When Should You Have Your Moles Checked?

Moles, also known as nevi, are very common. In fact, it is quite normal for adults to have up to 40 moles, says the American Academy of Dermatology (AAD).

cute child doctor with magnifing glass

As you may already know, moles and other spots are at times warning signs for melanoma.

While melanoma rates have become more stable in New Jersey, it’s still a great danger.

What’s interesting, though, is that people with less moles or without any at all are at a greater risk for melanoma. Additional risk factors include tanning indoors and having lighter skin, especially for white males from the age of 50 onwards. Another risk factor is being an adult survivor of childhood cancer.1

Warning Signs

Moles change. They can grow, become darker, and they can become lighter. While most of these signs aren’t an issue,2 you should have your moles checked out frequently to stay safe.

So what should you look out for?

The AAD suggests you see a dermatologist if you find any of these signs:

  • New moles
  • Changes to existing moles
  • Itchy moles or other spots
  • Bleeding moles or other spots

If you identify any of these signs on your skin, don’t panic. The key is to catch it early. Unfortunately, seniors seem to check skin spots out at later stages in comparison to their younger counterparts,3 which can be a fatal mistake. So don’t hesitate to visit your dermatologist.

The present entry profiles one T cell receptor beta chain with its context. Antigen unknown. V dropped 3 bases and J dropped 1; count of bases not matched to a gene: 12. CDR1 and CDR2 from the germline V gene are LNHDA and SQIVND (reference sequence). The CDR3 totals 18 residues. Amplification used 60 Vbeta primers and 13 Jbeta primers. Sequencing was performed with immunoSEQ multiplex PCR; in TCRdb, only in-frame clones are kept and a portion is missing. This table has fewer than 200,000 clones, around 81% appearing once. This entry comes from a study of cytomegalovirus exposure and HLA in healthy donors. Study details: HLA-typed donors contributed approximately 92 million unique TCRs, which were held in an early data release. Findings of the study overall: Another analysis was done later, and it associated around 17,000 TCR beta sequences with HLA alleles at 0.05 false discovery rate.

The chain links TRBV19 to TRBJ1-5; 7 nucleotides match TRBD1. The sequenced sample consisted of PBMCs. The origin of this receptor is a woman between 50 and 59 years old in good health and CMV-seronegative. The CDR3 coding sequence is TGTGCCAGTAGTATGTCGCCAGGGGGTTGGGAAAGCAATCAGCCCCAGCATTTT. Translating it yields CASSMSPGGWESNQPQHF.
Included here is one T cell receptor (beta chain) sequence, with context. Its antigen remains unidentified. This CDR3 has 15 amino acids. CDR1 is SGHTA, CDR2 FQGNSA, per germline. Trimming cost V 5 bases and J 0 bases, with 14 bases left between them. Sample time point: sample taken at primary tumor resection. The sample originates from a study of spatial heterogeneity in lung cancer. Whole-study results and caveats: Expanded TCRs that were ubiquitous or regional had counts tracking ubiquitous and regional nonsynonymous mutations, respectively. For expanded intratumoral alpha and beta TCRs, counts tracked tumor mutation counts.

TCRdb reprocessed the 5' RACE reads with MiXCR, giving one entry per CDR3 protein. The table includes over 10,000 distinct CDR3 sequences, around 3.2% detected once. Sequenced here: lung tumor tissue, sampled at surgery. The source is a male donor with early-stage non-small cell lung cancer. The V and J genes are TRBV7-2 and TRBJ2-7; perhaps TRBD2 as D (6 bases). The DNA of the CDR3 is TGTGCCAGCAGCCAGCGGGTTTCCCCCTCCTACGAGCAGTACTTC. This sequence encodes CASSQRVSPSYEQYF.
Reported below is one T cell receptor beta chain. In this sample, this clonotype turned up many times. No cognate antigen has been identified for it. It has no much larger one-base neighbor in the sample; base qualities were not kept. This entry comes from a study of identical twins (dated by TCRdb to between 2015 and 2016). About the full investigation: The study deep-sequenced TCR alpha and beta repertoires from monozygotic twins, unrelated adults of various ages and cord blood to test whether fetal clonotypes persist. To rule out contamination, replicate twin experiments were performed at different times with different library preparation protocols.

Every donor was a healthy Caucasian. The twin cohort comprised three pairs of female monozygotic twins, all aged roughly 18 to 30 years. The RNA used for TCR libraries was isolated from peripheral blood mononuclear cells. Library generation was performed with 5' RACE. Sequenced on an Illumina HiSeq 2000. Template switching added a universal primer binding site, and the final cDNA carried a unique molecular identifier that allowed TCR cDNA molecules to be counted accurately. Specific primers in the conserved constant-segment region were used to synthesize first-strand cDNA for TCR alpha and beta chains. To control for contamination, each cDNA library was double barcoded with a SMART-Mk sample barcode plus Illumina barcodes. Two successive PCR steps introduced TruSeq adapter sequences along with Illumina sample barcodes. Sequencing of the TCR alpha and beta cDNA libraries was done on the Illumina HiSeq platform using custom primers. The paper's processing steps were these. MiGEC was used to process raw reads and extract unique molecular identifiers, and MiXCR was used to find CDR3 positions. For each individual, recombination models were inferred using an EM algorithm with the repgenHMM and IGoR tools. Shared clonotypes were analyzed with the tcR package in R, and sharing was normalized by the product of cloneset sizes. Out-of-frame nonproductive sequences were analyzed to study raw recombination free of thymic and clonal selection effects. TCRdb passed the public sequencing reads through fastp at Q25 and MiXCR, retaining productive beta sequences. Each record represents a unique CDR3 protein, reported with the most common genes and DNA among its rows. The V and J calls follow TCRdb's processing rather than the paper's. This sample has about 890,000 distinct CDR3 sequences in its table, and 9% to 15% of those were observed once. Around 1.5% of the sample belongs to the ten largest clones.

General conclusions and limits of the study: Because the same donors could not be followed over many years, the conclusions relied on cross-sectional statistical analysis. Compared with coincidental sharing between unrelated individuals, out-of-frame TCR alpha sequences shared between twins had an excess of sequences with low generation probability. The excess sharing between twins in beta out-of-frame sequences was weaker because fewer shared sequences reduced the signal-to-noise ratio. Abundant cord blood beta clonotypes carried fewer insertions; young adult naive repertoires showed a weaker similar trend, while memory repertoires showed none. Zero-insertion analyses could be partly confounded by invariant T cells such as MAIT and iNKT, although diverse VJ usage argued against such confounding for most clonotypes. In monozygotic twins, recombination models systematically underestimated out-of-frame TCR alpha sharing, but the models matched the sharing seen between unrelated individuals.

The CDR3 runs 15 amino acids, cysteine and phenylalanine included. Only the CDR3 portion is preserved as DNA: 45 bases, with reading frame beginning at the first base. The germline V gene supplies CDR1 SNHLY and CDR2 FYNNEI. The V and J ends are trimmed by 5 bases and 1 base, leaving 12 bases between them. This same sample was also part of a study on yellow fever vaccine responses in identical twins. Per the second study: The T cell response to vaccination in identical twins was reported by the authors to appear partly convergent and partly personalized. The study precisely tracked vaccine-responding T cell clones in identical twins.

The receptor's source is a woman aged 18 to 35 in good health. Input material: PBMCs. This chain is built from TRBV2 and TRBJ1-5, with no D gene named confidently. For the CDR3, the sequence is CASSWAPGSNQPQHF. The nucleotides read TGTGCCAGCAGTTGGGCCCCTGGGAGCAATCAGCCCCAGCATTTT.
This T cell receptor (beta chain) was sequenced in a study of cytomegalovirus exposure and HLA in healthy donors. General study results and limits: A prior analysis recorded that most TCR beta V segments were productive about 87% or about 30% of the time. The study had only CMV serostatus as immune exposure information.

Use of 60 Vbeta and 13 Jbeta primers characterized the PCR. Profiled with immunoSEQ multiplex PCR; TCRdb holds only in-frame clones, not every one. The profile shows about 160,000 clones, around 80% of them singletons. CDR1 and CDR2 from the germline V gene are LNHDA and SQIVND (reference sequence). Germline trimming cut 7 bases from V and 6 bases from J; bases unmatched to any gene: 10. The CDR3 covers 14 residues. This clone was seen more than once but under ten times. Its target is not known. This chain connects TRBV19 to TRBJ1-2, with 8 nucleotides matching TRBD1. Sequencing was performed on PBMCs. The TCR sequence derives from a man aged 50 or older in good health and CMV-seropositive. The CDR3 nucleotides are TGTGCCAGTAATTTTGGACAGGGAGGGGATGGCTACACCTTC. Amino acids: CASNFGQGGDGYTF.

Performing a Self-Check

Before visiting your dermatologist, you can do a self-exam. The American Cancer Society suggests using “the ABCDE rule.” These signs, in addition to the ones above, are important to check out:

  • Asymmetry – When one part of the mole is different than another part.
  • Border – If the border isn’t smooth and clear.
  • Color – Different colors in a mole.
  • Diameter – Around the size a pencil eraser or larger.
  • Evolving – Changes to the mole’s shape, color or size.

Basically, it comes down to this: keep on top of your moles, visit your dermatologist frequently and have your moles checked, protect your skin and relax.

How do you care for your moles and skin marks?

Please share in the comments below.



Elmwood Hills does not take any responsibility for this post’s content. Any action you take based on its information is strictly at your own risk. You should always speak to your doctor regarding medical information and your health.

1 https://www.cancer.org/latest-news/study-most-people-who-get-melanoma-had-few-moles.html

2 https://www.aad.org/public/diseases/bumps-and-growths/moles

3 https://www.telegraph.co.uk/news/health/news/8167776/Elderly-ignoring-skin-cancer-signs.html